Chinese adolescents' perceptions of differences between mothers and fathers in parenting styles, parent-adolescent communication (frequency and related feelings), and quality of the parent-adolescent relationship were assessed via questionnaires and individual interviews. Fathers, as compared with mothers, were perceived to be less responsive, less demanding, to demonstrate less concern, but to be more harsh, and paternal parenting was less liked. There was less communication with fathers, and adolescents reported more negative feelings when communicating with fathers than with mothers. They evaluated the father-adolescent relationship more negatively than they did the mother-adolescent relationship. Adolescent females, as compared with males, perceived their parents to be more demanding but less harsh. Parenting characteristics were rated less favorably across time.
The prevailing belief is that the socialization practices of fathers and mothers are different (Shek, 1995). The extent to which any differences between fathers and mothers in the treatment of, and relationships with, their teenage children are perceived by the adolescents themselves is less clear.
A review of the literature revealed that, while the number of studies in the area of parental differences is growing, the results have not been definitive. Some studies have shown that paternal and maternal parenting styles are different (e.g., Clausen, 1996; Forehand & Nousiainen, 1993; Noller & Callan, 1990; Paulson & Sputa, 1996). Others have emphasized the similarities (e.g., Baumrind, 1991b; Smetana, 1995; Stice & Barrera, 1995).
Darling and Steinberg (1993) conceptualized parenting characteristics in terms of global parenting style and specific parenting behavior. However, few studies have included both measures (Shek, 1998a). Furthermore, while parenting characteristics have been rated (e.g., Ginsburg, McGinn, & Harburgh, 1970; Lainborn, Mounts, Steinberg, & Dornbusch, 1991), inclusion of adolescents' subjective evaluation has been far less common (e.g., liking or disliking their parents' attributes).
With a few exceptions (e.g., Paulson & Sputa, 1996), findings on parenting differences have been based on cross-sectional data. Even in some longitudinal studies, only cross-sectional findings on parental differences have been presented (Clausen, 1996). Thus, little is known about parenting characteristics across time.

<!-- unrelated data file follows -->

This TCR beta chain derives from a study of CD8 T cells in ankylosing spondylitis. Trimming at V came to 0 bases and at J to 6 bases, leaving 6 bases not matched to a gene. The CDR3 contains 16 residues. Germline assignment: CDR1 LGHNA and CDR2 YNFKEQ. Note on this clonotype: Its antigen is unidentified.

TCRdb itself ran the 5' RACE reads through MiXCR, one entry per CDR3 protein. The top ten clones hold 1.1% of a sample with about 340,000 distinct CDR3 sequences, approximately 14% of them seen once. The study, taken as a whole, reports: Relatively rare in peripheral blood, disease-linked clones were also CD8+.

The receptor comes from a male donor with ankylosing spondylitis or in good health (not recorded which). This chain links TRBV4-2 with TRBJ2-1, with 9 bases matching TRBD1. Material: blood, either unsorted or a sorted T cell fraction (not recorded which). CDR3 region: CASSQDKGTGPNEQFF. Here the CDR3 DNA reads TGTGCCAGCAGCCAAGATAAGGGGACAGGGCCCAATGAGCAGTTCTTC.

Further, most of the studies on differences in parenting styles have been conducted in Western contexts, and there has been limited research involving the Chinese culture (e.g., Ho, Spinks, & Yeung, 1989; Spinks & Ho, 1993). However, results suggest that Chinese fathers and mothers have different parenting characteristics (Lau, Lew, Hau, Cheung, & Berndt, 1990; Shek, 1995, 1998b). For example, the saying, "strict father, kind mother" (Wilson, 1974), is still popular in Chinese culture (Ho, 1987). Studies with Chinese samples generally have been cross-sectional in design, with global measures of parenting style commonly employed.
The question of whether male and female adolescents have different perceptions of paternal and maternal parenting characteristics has not been conclusively answered. In some studies (e.g., Paulson & Sputa, 1996), gender of the adolescent was not analyzed. Some researchers found no gender differences in the perceptions of parenting characteristics (e.g., Forehand & Nousiainen, 1993; Smetana, 1995), whereas others noted a main effect of adolescent gender (e.g., Baumrind, 1991a; Dornbusch, Ritter, Leiderman, Roberts, & Fraleigh, 1987) or an interaction effect of adolescent and parent gender (e.g., Lau et al., 1990).
Besides distinctions in parenting characteristics, differences between fathers and mothers regarding parent-adolescent communication (Youniss & Ketterlinus, 1987) and the parent-adolescent relationship (Youniss & Smollar, 1985) need to be considered. …